First a photo using the speedlight mounted on the camera.

It demonstrates a couple of the shortcomings when using on camera flash. While it does illuminate the shadow area, it flattens out the texture. Second, falloff is very apparent in this shot. The dirt in the foreground is well lit, but the rocks and ledges get almost none of the extra light from the flash.

Pucker Falls, Take 2. I removed the speedlight from the camera and balanced it on the boulder to the right. Look carefully and you’ll see it sitting there upside down so the infrared sensor faces the camera. I wanted the light to rake across the rocks and undercut ledge to show just how nasty this obstacle is.

I was happy with the results at the time, but when I got home and viewed it on the computer screen I was bothered by the bluish color cast of the rocks illuminated by the flash as compared to the sunlit rocks across the gully. It was obvious evidence of flash illumination. To me, this is just as bad as the underexposed shadows I was trying to fix with the flash in the first place. My goal here was to have my flash enhance the existing lighting without making its use apparent.

Pucker Falls, Take 3. My buddy Adam wanted to go back to Gordy’s Hill the next weekend so I bummed a ride. He loves his Jeep and gets hundreds of photos of it out of the deal. I decided during the intervening week that the flash needed to be filtered to match the existing light. I had a Rosco Cinegel sample pack so I selected a #12 Straw Yellow gel, cut off a couple of pieces and taped one over each speedlight. New Mexico is known for its abundant sunshine, the one thing I didn’t expect on this day was a thin layer of clouds. The color temperature from an overcast sky is towards the blue end of the spectrum, compared with the more yellow light of the direct sunlight shining during Take 2. The ambient light zigged, and I zagged, making the resulting disparity in color temperatures 100 times more obvious than my first take.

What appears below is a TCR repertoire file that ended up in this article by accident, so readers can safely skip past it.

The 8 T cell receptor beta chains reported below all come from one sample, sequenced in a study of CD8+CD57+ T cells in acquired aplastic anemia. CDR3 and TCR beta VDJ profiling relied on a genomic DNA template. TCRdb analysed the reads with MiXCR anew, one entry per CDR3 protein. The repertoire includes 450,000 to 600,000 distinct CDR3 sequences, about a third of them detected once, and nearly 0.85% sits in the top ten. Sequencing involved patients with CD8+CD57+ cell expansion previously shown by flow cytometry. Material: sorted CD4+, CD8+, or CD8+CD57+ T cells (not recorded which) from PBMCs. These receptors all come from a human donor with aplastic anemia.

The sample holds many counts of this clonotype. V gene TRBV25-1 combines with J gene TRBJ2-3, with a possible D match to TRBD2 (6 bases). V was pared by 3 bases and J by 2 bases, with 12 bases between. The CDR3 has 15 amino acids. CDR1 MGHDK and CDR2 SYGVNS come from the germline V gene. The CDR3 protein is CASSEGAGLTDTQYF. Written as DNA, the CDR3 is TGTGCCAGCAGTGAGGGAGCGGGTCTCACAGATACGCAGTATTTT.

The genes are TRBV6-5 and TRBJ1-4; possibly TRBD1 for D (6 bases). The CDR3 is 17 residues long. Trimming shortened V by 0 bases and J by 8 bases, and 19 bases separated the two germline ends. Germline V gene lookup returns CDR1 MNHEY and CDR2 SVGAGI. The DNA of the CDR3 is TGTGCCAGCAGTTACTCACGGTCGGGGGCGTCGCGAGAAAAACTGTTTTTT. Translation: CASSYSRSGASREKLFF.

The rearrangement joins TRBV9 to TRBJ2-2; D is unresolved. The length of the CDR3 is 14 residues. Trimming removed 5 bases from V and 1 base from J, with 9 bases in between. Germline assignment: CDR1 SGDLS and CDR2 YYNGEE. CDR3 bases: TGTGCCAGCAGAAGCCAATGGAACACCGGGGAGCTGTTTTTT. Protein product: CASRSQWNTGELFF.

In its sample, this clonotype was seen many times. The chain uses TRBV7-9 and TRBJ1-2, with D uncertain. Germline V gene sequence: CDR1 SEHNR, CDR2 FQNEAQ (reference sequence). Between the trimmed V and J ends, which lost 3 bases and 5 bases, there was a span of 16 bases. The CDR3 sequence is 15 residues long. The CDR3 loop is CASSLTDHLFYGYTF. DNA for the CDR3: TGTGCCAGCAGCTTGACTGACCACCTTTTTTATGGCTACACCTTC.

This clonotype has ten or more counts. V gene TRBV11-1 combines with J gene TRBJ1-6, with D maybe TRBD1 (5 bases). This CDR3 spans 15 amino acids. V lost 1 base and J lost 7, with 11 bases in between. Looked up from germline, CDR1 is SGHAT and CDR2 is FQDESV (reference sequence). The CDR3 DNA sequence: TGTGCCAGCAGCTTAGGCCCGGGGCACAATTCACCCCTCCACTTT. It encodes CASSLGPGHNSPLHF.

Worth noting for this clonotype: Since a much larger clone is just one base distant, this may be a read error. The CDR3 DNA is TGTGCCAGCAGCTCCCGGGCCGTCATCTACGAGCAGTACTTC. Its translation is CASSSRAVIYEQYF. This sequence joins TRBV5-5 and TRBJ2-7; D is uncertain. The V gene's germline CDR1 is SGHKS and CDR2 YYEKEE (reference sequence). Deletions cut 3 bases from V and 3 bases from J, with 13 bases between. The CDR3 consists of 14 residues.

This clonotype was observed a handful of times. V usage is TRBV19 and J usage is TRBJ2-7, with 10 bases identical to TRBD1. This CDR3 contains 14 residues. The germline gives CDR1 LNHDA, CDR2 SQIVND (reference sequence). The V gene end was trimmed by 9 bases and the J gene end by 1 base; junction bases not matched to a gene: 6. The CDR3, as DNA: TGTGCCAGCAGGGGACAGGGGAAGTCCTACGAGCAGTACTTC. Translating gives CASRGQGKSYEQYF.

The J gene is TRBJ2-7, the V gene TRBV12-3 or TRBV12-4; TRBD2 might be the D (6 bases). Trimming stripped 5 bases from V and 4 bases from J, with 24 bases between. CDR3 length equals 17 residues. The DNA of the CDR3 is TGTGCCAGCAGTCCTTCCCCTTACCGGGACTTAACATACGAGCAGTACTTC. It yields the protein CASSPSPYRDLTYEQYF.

At least you can get an idea of exactly how much light 2 SB-600’s will put out. I used them both this day.

Take 4. Whaddaya know, with the gels removed the bare flashes balance nicely with today’s cooler ambient light.


Here’s a good example of why I originally got the flash: shooting directly into the sun.

First, with the flash mounted on the camera. It helps the underexposure of the shadow areas but it flattens out the rocks in the foreground. The license plate and taillights exhibit the flare you always get from having the flash close to the lens, even on the distant Jeep.

From the same spot, the following weekend. No flash here, the foreground rocks have better texture, thanks to the slightly overcast sky but are still underexposed.

With the flash mounted to a lightweight stand to camera right, shooting across the rocks. They do look like three dimensional rocks now, instead of a two dimensional picture of a dirt ramp or something. Now it looks just as rocky in the photo as it did from the driver’s seat.

Looking at this photo now makes me want to redo this shot with a second light on the driver’s side of the Jeep, lighting Adam. I’ll bet I could sell him that one!